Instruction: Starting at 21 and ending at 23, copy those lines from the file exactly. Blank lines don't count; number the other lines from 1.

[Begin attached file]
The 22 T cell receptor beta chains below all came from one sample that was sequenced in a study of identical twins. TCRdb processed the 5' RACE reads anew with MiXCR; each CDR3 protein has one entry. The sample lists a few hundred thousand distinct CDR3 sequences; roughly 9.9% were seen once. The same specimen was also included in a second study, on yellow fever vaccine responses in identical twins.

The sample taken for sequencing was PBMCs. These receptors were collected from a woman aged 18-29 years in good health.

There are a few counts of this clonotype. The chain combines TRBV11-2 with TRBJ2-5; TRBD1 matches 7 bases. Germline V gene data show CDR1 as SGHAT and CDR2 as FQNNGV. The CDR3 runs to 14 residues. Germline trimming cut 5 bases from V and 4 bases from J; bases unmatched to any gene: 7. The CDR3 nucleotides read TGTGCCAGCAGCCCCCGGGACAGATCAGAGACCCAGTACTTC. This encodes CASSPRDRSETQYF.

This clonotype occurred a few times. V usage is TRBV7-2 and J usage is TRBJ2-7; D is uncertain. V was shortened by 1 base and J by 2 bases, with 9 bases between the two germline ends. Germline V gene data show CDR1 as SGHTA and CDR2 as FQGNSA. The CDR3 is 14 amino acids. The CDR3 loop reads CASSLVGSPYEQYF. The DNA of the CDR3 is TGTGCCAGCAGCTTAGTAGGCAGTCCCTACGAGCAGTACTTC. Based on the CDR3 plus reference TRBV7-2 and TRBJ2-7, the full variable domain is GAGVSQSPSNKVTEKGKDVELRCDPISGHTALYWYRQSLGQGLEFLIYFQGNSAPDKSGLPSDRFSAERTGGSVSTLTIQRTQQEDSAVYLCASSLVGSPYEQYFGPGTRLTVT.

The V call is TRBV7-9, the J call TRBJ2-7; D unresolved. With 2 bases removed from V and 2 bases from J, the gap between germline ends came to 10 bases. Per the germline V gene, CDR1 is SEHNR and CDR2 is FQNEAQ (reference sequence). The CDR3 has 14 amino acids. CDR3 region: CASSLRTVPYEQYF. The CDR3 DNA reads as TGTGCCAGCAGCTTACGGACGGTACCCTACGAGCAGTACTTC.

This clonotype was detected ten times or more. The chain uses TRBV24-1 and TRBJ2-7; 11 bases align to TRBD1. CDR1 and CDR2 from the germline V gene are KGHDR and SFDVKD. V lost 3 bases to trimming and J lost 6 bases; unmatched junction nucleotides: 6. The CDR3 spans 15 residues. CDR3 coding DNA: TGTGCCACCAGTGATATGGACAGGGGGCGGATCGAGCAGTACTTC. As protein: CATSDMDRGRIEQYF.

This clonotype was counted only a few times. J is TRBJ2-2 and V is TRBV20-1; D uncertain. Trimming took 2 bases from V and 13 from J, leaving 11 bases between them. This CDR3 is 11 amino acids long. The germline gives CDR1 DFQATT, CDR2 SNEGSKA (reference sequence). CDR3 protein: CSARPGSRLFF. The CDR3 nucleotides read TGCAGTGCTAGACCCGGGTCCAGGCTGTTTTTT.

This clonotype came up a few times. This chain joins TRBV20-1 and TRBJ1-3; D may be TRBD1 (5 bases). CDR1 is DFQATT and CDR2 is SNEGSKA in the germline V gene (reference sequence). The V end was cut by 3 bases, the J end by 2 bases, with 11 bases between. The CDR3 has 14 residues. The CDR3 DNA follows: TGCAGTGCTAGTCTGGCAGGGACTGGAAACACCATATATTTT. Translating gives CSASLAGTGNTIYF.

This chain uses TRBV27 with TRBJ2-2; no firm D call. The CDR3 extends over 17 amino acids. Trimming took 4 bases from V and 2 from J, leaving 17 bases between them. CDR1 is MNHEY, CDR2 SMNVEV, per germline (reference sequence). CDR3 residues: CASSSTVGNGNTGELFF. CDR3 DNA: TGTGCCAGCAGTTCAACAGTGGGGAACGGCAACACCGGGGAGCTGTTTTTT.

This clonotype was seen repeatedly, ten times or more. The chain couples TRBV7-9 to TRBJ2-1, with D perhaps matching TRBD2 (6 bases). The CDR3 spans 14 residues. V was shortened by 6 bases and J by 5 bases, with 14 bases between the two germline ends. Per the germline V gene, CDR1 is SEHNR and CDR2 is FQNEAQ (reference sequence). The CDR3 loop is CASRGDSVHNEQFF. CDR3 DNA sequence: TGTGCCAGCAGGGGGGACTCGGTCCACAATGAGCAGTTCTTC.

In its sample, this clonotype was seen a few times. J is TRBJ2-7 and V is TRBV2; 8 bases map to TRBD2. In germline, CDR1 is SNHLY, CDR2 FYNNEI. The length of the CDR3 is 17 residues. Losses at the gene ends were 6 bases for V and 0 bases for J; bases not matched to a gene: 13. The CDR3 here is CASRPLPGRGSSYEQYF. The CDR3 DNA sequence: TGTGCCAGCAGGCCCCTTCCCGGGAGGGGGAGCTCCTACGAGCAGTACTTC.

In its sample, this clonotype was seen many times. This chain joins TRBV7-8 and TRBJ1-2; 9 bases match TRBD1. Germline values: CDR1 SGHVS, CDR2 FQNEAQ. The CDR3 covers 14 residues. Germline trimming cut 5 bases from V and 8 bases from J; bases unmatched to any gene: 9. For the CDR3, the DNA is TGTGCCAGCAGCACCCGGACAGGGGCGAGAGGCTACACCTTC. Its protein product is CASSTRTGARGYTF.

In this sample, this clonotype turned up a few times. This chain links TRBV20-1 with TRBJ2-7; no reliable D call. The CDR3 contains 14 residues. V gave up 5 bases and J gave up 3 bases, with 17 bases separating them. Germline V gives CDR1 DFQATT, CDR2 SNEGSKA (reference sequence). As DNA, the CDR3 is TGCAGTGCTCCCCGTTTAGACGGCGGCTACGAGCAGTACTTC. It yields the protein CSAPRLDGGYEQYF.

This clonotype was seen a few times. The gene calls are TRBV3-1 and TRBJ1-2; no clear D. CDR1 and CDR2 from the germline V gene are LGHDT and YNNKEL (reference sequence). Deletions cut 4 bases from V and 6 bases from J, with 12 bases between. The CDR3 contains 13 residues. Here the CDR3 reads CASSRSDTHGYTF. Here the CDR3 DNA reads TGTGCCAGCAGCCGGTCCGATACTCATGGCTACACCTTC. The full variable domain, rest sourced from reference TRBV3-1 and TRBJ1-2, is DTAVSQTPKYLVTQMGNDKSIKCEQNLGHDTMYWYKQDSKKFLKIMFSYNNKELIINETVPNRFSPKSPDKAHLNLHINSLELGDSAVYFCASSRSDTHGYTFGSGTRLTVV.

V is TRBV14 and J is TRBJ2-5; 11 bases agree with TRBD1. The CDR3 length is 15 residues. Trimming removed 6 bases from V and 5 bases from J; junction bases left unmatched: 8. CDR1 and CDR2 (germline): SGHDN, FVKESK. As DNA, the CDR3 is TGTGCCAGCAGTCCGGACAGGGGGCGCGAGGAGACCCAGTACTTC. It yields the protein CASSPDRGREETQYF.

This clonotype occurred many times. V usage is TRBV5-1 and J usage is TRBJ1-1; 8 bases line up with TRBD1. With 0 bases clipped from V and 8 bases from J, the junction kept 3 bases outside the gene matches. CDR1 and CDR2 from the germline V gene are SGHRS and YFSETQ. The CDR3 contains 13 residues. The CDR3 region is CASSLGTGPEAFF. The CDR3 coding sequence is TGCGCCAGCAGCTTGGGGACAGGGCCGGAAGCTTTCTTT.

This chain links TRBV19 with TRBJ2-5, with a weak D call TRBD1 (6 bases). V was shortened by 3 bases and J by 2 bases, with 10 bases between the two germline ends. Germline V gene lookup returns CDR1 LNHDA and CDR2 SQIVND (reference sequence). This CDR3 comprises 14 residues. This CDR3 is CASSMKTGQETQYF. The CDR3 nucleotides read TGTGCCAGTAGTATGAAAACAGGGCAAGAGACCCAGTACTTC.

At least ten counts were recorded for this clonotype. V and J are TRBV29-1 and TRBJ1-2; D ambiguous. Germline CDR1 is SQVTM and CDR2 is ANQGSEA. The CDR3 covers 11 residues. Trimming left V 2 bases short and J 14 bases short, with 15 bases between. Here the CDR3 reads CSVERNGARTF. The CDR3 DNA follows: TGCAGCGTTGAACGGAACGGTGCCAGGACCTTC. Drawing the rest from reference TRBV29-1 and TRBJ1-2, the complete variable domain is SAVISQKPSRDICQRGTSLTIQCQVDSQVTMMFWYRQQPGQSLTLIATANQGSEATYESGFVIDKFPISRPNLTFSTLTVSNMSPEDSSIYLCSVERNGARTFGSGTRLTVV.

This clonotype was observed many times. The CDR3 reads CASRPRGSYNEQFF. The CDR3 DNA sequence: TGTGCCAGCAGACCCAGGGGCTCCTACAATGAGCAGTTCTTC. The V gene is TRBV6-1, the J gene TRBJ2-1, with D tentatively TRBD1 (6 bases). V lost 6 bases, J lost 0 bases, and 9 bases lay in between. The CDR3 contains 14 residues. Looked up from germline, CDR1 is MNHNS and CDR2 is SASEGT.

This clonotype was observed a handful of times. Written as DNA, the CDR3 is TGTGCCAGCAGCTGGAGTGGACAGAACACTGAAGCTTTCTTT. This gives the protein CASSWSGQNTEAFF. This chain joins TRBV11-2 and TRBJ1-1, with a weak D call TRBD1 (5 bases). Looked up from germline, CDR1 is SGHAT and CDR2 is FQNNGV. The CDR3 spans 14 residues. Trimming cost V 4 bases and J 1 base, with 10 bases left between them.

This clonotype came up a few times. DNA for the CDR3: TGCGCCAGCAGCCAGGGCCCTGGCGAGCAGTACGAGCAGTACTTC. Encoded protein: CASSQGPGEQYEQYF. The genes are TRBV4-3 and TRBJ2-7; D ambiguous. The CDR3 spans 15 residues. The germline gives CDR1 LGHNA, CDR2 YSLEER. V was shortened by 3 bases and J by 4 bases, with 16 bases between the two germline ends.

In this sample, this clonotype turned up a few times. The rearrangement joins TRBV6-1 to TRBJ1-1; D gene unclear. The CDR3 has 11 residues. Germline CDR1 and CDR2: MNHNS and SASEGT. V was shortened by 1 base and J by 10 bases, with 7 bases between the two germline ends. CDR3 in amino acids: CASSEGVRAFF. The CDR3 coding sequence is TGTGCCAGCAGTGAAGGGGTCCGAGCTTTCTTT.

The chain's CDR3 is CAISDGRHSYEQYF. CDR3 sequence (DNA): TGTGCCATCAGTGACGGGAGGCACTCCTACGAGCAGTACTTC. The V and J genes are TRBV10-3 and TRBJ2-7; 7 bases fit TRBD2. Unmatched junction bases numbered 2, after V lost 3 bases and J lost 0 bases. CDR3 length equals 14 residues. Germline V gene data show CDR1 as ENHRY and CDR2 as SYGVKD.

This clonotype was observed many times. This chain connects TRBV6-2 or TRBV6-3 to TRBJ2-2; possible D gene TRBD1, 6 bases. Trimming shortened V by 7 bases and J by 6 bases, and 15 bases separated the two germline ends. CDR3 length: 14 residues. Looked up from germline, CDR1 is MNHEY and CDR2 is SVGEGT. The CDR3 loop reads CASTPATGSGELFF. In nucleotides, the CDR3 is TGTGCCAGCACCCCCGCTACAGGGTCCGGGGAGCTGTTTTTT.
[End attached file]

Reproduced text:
This clonotype came up a few times. DNA for the CDR3: TGCGCCAGCAGCCAGGGCCCTGGCGAGCAGTACGAGCAGTACTTC. Encoded protein: CASSQGPGEQYEQYF. The genes are TRBV4-3 and TRBJ2-7; D ambiguous. The CDR3 spans 15 residues. The germline gives CDR1 LGHNA, CDR2 YSLEER. V was shortened by 3 bases and J by 4 bases, with 16 bases between the two germline ends.

In this sample, this clonotype turned up a few times. The rearrangement joins TRBV6-1 to TRBJ1-1; D gene unclear. The CDR3 has 11 residues. Germline CDR1 and CDR2: MNHNS and SASEGT. V was shortened by 1 base and J by 10 bases, with 7 bases between the two germline ends. CDR3 in amino acids: CASSEGVRAFF. The CDR3 coding sequence is TGTGCCAGCAGTGAAGGGGTCCGAGCTTTCTTT.

The chain's CDR3 is CAISDGRHSYEQYF. CDR3 sequence (DNA): TGTGCCATCAGTGACGGGAGGCACTCCTACGAGCAGTACTTC. The V and J genes are TRBV10-3 and TRBJ2-7; 7 bases fit TRBD2. Unmatched junction bases numbered 2, after V lost 3 bases and J lost 0 bases. CDR3 length equals 14 residues. Germline V gene data show CDR1 as ENHRY and CDR2 as SYGVKD.